There are two terms that are common descriptors of the non-religious community. The first is"nones," which are those who do not identify with any religion. The terms comes from what is typically the last choice on questions about religious affiliation - "none of the above." There is also the SBNR distinction - "spiritual but not religious." These are people who discard religious structures for a more personal spirituality.
I have discovered in many cases that when individuals declare themselves “spiritual but not religious,” they are adhering to principles of humanism. Many people who aren’t self-identified humanists are de facto humanists. An article aptly titled "The Spiritual Perspective and Social Work Practice," author Patricia Sermabeikian talks about the spiritual dimension of life as expounded by such humanistic and existential theorists as Viktor Frankl, Eric Fromm, and Abraham Maslow. Her quotation from Maslow is particularly instructive: “The human being needs a framework of values, a philosophy of life, a religion or religion-surrogate to live by and understand by, in about the same sense he needs sunlight, calcium, or love.”
The word "spiritual" often stands in contrast to "secular," and both terms are often viewed in quite a narrow-minded sense. Religious/spiritual people tend to have an inadequate understanding of the word "secular," and non-religious people return the favor with an insufficient view of the word "spiritual." The words are often thought of antithetical - in other words, what is "secular" cannot be "spiritual" and what is "spiritual" cannot be "secular." Part of the confusion is that the word "secular" implies to some the absence of things like any kind of deep sense of aliveness and interconnectedness or feelings of awe, well-being, love, beauty and happiness or transcendent experiences of knowing oneself as part of and belonging to a greater, mysterious and beautiful whole. And then on the other hand, the word "spiritual" implies to some the belief in God and religion or a bunch of woo-woo and supernatural/metaphysical mumbo-jumbo and irrational nonsensical quackery.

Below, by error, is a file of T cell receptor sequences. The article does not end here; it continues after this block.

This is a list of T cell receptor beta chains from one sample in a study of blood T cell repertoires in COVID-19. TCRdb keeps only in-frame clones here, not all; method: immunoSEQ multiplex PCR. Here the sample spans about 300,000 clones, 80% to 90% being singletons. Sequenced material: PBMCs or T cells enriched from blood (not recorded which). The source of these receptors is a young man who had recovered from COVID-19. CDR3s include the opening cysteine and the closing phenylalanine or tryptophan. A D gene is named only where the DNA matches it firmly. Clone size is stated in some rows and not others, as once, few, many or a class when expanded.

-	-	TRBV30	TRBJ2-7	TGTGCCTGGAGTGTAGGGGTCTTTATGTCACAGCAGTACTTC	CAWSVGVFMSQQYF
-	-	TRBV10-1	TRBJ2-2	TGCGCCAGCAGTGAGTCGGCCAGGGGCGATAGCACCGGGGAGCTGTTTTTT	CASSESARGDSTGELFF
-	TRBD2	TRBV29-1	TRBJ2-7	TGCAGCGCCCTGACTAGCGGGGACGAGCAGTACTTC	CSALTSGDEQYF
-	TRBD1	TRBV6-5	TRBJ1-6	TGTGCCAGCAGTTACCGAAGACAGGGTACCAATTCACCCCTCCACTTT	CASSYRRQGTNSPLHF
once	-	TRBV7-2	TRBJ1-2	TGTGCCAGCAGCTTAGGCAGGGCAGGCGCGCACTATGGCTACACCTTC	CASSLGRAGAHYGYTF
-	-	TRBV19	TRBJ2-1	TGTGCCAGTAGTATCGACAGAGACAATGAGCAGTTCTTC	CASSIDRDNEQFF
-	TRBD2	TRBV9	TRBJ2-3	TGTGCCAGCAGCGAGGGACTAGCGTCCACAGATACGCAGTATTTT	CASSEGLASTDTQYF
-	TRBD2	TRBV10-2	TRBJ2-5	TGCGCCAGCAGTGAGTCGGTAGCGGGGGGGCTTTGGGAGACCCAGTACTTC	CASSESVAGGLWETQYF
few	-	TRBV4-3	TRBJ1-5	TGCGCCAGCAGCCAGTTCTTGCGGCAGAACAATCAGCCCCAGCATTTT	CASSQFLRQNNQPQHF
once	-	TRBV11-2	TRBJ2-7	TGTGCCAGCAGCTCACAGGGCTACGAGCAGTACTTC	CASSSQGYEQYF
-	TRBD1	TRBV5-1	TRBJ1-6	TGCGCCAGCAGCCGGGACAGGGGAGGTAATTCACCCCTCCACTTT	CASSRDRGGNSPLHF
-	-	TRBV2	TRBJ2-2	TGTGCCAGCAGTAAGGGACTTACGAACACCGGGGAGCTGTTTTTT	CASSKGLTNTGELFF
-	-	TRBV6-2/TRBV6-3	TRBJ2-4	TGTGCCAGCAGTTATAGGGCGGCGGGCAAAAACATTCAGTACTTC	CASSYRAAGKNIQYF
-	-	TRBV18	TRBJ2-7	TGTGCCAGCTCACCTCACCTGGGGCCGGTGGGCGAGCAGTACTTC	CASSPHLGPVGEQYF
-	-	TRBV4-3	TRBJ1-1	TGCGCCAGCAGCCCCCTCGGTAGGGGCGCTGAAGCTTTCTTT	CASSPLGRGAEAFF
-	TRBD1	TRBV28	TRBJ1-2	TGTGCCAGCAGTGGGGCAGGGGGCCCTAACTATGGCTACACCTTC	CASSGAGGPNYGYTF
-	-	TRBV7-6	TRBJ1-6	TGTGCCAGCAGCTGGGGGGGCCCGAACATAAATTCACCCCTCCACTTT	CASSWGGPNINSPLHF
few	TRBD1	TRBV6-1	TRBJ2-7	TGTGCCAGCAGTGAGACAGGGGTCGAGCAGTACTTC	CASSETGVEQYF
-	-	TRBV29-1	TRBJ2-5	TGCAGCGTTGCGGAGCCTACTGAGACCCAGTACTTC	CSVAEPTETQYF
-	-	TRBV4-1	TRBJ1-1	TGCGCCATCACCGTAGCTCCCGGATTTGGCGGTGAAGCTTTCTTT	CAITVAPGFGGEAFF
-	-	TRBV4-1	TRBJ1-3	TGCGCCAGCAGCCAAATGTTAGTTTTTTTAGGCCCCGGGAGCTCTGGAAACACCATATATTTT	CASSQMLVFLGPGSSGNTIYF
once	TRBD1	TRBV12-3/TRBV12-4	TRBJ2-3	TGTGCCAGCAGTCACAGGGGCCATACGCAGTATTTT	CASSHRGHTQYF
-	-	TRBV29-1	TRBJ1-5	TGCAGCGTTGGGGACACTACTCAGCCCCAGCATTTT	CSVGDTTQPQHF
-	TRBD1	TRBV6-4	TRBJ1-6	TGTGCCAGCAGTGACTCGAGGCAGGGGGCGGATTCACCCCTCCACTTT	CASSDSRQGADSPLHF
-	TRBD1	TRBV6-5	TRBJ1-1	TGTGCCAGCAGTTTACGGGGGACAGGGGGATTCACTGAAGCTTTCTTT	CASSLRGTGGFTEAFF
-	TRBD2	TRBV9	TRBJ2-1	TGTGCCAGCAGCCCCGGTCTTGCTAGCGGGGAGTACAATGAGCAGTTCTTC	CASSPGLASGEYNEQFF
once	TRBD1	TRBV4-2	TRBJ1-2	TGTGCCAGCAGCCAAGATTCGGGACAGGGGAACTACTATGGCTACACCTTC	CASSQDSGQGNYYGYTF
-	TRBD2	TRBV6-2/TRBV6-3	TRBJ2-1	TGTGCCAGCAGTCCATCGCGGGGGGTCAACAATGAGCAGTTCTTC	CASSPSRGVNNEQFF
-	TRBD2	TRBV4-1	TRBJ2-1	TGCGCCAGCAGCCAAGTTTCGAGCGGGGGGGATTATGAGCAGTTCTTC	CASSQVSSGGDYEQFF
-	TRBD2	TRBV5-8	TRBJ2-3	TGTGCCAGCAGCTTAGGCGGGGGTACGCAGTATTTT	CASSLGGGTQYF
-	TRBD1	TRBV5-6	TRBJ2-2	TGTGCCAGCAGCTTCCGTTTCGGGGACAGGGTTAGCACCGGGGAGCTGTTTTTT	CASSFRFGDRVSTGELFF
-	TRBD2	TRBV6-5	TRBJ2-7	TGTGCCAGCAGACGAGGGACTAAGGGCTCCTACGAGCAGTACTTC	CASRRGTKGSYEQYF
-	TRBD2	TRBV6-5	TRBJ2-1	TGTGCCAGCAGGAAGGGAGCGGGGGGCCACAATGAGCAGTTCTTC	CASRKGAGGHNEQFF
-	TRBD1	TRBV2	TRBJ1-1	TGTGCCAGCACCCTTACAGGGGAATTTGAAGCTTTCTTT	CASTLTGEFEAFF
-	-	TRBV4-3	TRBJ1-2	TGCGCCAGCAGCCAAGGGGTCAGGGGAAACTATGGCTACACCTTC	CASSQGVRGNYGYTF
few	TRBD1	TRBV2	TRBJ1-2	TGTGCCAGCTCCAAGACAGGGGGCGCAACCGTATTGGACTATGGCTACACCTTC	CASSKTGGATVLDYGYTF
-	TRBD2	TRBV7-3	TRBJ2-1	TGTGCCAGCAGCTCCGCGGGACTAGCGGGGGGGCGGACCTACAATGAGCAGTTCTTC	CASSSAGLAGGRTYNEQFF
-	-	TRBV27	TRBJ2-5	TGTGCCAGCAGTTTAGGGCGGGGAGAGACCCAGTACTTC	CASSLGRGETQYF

That many humanists themselves disparage the term spiritual as mumbo-jumbo—as little more than outdated pre-scientific superstition—doesn’t much help the matter either. For it inflicts the word with negative meanings similar to what Christian conservatives have done to the tag “secular.” I think humanists would want to claim all the positive, non-supernatural aspects of spirituality, and leave the heavily biased, parochial derision of the term secular to those too narrow-minded, or prejudiced, to appreciate how they’re using it.
In the article, "Humanism and Spirituality: A Spiritual Perspective," Humanist psychologist Judith Goren writes, “Humanism, to be a viable movement in the 21st century, needs to expand its parameters to explore, address and include the spiritual dimension of human experience.” With respect to the Humanist Manifesto of the American Humanist Association, I think that according to all the secular definitions of spirituality I’ve seen—Humanism's philosophy, ethics, and its principles and practices makes humanism a spiritual movement, and one to be reckoned with. Some hope that future humanists will come to recognize their essential identity and reclaim a word that actually reflects the very heart of what they’re all about. Which is to say their aspiration to lead virtuous, morally responsible lives that are at once rational and—emotionally—rich, passionate, exciting . . . and deeply fulfilling.